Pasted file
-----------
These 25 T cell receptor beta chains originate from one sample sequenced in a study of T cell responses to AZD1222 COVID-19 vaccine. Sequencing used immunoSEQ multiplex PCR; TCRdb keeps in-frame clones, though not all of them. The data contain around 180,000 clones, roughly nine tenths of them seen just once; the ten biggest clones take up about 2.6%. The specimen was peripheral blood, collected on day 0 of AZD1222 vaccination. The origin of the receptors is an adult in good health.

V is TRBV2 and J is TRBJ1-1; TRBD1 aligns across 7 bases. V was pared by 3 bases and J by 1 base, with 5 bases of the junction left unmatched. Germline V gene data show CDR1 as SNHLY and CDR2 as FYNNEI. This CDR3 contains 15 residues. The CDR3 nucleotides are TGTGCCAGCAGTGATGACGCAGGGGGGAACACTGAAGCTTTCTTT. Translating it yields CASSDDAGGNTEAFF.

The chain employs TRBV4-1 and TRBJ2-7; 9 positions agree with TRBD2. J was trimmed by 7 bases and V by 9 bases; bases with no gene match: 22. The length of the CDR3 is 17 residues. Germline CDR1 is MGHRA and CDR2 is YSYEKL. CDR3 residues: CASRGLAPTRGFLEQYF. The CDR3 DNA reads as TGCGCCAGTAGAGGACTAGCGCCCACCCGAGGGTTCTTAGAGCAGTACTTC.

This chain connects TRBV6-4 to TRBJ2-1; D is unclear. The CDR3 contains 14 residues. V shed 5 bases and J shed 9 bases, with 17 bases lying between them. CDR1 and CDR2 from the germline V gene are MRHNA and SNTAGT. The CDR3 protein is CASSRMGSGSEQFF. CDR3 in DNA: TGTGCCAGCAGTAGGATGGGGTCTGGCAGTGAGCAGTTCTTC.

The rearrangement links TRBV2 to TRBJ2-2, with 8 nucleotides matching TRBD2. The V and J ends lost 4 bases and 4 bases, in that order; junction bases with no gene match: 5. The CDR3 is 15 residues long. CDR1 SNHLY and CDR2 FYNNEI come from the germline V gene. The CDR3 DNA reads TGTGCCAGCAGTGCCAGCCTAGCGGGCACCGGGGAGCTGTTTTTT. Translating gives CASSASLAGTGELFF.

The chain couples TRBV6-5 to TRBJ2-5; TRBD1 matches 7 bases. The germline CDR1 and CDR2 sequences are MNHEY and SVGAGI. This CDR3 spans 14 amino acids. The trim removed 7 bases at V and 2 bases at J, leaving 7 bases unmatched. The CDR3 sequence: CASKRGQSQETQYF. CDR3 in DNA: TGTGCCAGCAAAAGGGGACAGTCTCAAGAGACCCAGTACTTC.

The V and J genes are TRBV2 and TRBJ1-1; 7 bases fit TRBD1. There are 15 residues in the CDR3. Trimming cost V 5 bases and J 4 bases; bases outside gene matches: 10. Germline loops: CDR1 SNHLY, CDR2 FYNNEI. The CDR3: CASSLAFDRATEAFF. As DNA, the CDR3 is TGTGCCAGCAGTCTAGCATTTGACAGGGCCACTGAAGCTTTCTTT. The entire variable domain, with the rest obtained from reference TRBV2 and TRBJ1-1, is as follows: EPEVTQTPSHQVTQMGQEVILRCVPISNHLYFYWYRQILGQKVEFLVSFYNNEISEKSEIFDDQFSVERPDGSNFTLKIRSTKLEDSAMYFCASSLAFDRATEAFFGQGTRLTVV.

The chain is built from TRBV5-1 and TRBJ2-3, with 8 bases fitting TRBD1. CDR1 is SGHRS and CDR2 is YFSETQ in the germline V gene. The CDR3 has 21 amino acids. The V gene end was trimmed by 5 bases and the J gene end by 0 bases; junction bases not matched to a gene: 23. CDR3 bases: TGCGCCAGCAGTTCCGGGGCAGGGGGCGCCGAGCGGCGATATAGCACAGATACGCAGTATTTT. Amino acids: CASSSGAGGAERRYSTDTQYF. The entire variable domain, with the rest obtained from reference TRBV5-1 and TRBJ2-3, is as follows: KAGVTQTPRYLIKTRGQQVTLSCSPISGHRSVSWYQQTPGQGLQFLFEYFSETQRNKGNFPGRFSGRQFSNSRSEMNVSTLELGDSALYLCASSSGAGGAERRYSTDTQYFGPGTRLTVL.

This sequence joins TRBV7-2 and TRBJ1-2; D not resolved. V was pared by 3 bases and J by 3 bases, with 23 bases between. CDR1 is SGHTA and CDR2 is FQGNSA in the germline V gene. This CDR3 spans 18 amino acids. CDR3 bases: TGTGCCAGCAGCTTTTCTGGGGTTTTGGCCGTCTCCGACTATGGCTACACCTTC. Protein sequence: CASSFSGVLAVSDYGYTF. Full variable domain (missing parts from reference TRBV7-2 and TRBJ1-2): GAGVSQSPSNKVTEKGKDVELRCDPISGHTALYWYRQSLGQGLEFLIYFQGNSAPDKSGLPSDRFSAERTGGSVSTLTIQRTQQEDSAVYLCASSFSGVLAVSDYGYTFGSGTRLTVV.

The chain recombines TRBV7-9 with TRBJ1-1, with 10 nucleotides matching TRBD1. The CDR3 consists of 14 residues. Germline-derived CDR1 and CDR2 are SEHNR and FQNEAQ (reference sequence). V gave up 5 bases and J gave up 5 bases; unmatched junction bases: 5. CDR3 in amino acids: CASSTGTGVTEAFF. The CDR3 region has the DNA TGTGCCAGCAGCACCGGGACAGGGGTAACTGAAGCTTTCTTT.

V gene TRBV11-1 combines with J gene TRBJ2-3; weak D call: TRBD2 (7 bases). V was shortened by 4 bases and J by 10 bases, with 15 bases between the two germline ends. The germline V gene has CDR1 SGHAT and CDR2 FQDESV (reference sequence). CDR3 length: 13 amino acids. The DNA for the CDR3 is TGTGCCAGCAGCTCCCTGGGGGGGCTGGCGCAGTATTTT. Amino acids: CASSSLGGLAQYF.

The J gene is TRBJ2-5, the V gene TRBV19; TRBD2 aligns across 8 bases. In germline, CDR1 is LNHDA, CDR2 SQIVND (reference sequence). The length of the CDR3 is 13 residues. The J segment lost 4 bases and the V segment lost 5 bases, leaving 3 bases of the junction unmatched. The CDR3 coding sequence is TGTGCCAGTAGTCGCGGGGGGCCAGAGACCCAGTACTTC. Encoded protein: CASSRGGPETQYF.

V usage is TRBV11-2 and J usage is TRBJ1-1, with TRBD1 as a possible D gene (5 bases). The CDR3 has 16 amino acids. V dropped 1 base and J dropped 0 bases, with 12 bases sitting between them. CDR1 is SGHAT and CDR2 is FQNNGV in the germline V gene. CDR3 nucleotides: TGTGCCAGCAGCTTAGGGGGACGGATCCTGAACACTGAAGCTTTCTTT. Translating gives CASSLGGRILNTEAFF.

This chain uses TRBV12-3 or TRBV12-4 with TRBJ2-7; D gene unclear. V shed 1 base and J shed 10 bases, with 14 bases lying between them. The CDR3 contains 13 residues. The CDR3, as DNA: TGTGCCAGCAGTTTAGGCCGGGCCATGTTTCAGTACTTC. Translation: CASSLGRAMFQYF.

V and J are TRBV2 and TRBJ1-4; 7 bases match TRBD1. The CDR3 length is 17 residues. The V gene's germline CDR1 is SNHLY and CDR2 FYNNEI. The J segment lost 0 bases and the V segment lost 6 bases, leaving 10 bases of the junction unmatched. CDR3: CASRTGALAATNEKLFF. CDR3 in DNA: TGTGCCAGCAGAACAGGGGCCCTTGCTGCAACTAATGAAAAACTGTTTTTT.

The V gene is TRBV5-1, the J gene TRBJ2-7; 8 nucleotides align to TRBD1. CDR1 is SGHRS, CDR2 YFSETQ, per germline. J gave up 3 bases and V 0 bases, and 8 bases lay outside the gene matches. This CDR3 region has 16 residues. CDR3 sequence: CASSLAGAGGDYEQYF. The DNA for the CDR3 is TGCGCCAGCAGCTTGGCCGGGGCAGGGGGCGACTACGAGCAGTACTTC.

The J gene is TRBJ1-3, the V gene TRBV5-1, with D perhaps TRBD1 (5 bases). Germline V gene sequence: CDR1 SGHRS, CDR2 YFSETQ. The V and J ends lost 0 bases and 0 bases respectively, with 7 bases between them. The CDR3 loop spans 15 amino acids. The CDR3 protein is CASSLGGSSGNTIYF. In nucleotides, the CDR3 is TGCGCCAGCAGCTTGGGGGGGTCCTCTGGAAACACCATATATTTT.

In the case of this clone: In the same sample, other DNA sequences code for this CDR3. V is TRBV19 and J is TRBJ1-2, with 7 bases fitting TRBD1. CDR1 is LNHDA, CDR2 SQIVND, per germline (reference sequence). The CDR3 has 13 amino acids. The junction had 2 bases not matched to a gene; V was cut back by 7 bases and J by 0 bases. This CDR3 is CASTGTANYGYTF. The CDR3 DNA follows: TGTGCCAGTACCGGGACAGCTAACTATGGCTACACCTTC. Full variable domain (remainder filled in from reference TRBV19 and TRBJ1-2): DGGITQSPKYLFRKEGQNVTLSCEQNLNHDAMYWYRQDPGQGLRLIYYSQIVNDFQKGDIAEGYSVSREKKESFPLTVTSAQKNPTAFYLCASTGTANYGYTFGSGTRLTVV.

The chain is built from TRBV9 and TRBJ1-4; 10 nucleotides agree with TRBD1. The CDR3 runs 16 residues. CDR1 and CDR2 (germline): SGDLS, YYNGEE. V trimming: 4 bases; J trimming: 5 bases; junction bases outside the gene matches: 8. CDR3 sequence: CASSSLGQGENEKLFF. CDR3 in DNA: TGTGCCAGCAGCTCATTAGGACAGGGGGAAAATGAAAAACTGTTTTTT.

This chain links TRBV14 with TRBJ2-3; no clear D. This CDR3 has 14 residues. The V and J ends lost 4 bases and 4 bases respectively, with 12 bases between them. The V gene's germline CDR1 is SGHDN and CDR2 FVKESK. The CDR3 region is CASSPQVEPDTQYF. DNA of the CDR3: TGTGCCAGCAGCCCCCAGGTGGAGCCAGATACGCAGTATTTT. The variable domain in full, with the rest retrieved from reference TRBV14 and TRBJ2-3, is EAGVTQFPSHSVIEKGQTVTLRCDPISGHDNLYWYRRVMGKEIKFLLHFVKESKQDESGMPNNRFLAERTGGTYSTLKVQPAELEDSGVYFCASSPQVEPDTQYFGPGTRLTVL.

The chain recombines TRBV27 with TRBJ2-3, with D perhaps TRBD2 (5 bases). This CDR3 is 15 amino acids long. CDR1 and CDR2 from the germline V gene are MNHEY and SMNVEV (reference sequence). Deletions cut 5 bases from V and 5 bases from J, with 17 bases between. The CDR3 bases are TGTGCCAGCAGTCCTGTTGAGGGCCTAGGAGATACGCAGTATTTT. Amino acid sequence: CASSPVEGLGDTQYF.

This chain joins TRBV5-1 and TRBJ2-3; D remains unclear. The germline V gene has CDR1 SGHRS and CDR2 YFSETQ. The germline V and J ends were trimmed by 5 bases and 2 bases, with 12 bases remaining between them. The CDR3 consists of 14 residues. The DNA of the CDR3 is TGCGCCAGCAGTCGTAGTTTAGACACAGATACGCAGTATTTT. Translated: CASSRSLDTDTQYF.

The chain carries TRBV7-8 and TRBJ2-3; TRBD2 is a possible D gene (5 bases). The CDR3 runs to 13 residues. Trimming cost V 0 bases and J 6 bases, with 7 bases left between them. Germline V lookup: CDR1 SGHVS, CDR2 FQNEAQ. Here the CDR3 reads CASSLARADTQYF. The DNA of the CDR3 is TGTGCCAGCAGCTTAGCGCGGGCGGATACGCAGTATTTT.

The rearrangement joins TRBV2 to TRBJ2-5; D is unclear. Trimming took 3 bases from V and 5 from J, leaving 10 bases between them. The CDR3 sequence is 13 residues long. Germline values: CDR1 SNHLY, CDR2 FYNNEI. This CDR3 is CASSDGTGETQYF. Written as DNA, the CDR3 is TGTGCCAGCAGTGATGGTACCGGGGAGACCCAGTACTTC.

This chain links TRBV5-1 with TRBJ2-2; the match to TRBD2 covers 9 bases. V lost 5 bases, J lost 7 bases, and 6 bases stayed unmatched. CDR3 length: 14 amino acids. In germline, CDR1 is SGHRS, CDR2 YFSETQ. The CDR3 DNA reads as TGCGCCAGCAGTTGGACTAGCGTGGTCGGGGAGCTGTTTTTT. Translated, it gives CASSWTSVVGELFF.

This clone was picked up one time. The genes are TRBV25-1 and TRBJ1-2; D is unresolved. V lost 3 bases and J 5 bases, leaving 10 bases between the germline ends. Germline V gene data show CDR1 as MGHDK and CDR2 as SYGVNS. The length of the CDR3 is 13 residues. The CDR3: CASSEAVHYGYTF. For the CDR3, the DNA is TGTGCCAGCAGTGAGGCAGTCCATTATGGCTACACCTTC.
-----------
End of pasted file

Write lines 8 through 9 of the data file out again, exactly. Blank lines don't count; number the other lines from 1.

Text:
The chain is built from TRBV5-1 and TRBJ2-3, with 8 bases fitting TRBD1. CDR1 is SGHRS and CDR2 is YFSETQ in the germline V gene. The CDR3 has 21 amino acids. The V gene end was trimmed by 5 bases and the J gene end by 0 bases; junction bases not matched to a gene: 23. CDR3 bases: TGCGCCAGCAGTTCCGGGGCAGGGGGCGCCGAGCGGCGATATAGCACAGATACGCAGTATTTT. Amino acids: CASSSGAGGAERRYSTDTQYF. The entire variable domain, with the rest obtained from reference TRBV5-1 and TRBJ2-3, is as follows: KAGVTQTPRYLIKTRGQQVTLSCSPISGHRSVSWYQQTPGQGLQFLFEYFSETQRNKGNFPGRFSGRQFSNSRSEMNVSTLELGDSALYLCASSSGAGGAERRYSTDTQYFGPGTRLTVL.

This sequence joins TRBV7-2 and TRBJ1-2; D not resolved. V was pared by 3 bases and J by 3 bases, with 23 bases between. CDR1 is SGHTA and CDR2 is FQGNSA in the germline V gene. This CDR3 spans 18 amino acids. CDR3 bases: TGTGCCAGCAGCTTTTCTGGGGTTTTGGCCGTCTCCGACTATGGCTACACCTTC. Protein sequence: CASSFSGVLAVSDYGYTF. Full variable domain (missing parts from reference TRBV7-2 and TRBJ1-2): GAGVSQSPSNKVTEKGKDVELRCDPISGHTALYWYRQSLGQGLEFLIYFQGNSAPDKSGLPSDRFSAERTGGSVSTLTIQRTQQEDSAVYLCASSFSGVLAVSDYGYTFGSGTRLTVV.